I moved the goat chow bin to one side, squatted down in the dirt, and peered under that old brooder and there looking back at me were two more sets of bulging bunny eyes. Sigh.
Since they were already in an enclosed area, and I had no interest in getting into a foot race with a couple of hares, I set to work securing the poultry house so that those bunnies had nowhere to go but into my net. I blocked up the small chicken door and laid an old cat litter on its side to block the space under the opposite door.
Using my now perfected technique, I crept back over to the brooder. I slowly crouched down again, reached out my arm, made a fast grab at the closest little black body, and missed! Crap! The little guy made a mad dash out from under the brooder and between the legs of a rather startled Rialey. She recovered quickly and started in pursuit of the bunny in the small enclosed space with Luna not far behind! The poor thing was running blindly in circles. He even ran into my boots twice, but I was too busy calling off the dogs to even make a grab for him. After a few seconds, he tried to head for the door and somehow ended up running right into the old litter bucket. I yelled, "Rialey, wait! Watch him! Stay right there!" (for some reason I never thought to teach her a "keep that rabbit in that bucket" command) and to her credit, Rialey plopped down with her big old nose right outside the opening of the bucket and held that bunny in place until I could climb over all the tumbled feed bins and buckets to toss my net over the bucket's opening.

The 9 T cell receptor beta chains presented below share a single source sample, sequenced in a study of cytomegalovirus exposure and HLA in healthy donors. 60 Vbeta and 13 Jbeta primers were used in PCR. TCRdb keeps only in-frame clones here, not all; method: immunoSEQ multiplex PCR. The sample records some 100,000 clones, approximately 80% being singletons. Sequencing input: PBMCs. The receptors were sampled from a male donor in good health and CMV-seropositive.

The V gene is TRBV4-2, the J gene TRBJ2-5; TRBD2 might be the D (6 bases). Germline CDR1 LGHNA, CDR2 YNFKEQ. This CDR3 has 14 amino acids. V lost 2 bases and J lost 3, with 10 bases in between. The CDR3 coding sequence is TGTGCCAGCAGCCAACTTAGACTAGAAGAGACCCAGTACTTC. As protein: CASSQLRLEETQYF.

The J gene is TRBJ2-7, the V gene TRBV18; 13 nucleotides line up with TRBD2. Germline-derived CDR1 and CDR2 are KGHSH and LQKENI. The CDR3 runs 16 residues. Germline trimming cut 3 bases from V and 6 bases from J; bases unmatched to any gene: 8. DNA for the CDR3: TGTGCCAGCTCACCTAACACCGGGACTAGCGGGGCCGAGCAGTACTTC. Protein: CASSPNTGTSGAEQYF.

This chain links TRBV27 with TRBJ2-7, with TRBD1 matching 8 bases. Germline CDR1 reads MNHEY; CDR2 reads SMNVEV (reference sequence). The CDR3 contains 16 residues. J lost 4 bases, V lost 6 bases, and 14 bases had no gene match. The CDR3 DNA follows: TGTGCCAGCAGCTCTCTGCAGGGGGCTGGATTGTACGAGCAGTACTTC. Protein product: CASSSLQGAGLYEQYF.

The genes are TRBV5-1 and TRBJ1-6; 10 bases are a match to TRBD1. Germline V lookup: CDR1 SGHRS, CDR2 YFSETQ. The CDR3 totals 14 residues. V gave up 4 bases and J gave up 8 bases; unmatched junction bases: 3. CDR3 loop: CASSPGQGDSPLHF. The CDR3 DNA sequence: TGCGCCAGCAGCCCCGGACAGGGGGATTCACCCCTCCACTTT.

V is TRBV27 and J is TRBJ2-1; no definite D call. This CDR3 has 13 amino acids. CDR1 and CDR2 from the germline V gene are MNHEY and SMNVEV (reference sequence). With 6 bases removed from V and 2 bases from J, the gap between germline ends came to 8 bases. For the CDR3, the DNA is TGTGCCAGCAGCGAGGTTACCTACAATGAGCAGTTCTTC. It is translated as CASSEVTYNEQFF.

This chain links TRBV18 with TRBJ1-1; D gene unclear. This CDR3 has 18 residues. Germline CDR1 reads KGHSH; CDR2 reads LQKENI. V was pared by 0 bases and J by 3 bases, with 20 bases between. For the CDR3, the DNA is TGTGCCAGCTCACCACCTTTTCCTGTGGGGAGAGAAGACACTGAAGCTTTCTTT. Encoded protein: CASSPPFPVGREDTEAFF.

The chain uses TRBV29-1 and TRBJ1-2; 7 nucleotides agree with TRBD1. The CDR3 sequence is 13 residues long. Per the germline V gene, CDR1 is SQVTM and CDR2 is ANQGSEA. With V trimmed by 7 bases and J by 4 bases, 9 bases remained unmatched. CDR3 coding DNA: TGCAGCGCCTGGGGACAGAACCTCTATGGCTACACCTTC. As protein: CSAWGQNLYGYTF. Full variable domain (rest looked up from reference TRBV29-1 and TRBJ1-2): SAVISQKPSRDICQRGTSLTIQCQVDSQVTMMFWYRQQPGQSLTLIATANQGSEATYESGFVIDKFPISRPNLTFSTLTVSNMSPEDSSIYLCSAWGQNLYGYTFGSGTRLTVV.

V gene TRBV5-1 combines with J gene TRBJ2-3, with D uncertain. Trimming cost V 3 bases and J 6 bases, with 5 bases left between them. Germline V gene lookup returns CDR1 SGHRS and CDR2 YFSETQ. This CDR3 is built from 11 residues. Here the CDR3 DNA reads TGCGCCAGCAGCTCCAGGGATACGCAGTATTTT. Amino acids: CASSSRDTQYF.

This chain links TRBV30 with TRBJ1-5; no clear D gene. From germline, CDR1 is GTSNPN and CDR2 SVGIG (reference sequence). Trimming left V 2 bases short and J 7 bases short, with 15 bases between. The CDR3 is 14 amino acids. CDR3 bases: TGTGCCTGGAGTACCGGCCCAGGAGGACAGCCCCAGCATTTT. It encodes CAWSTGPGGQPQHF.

By comparison the last bunny was easy. When I came back from securing bucket bunny in the pen, I walked into the poultry house and Rialey chased that last bun right into my boots. By now, I was less surprised by this and was able to do my part and scoop the little one up and bring him back to the safety of his pen.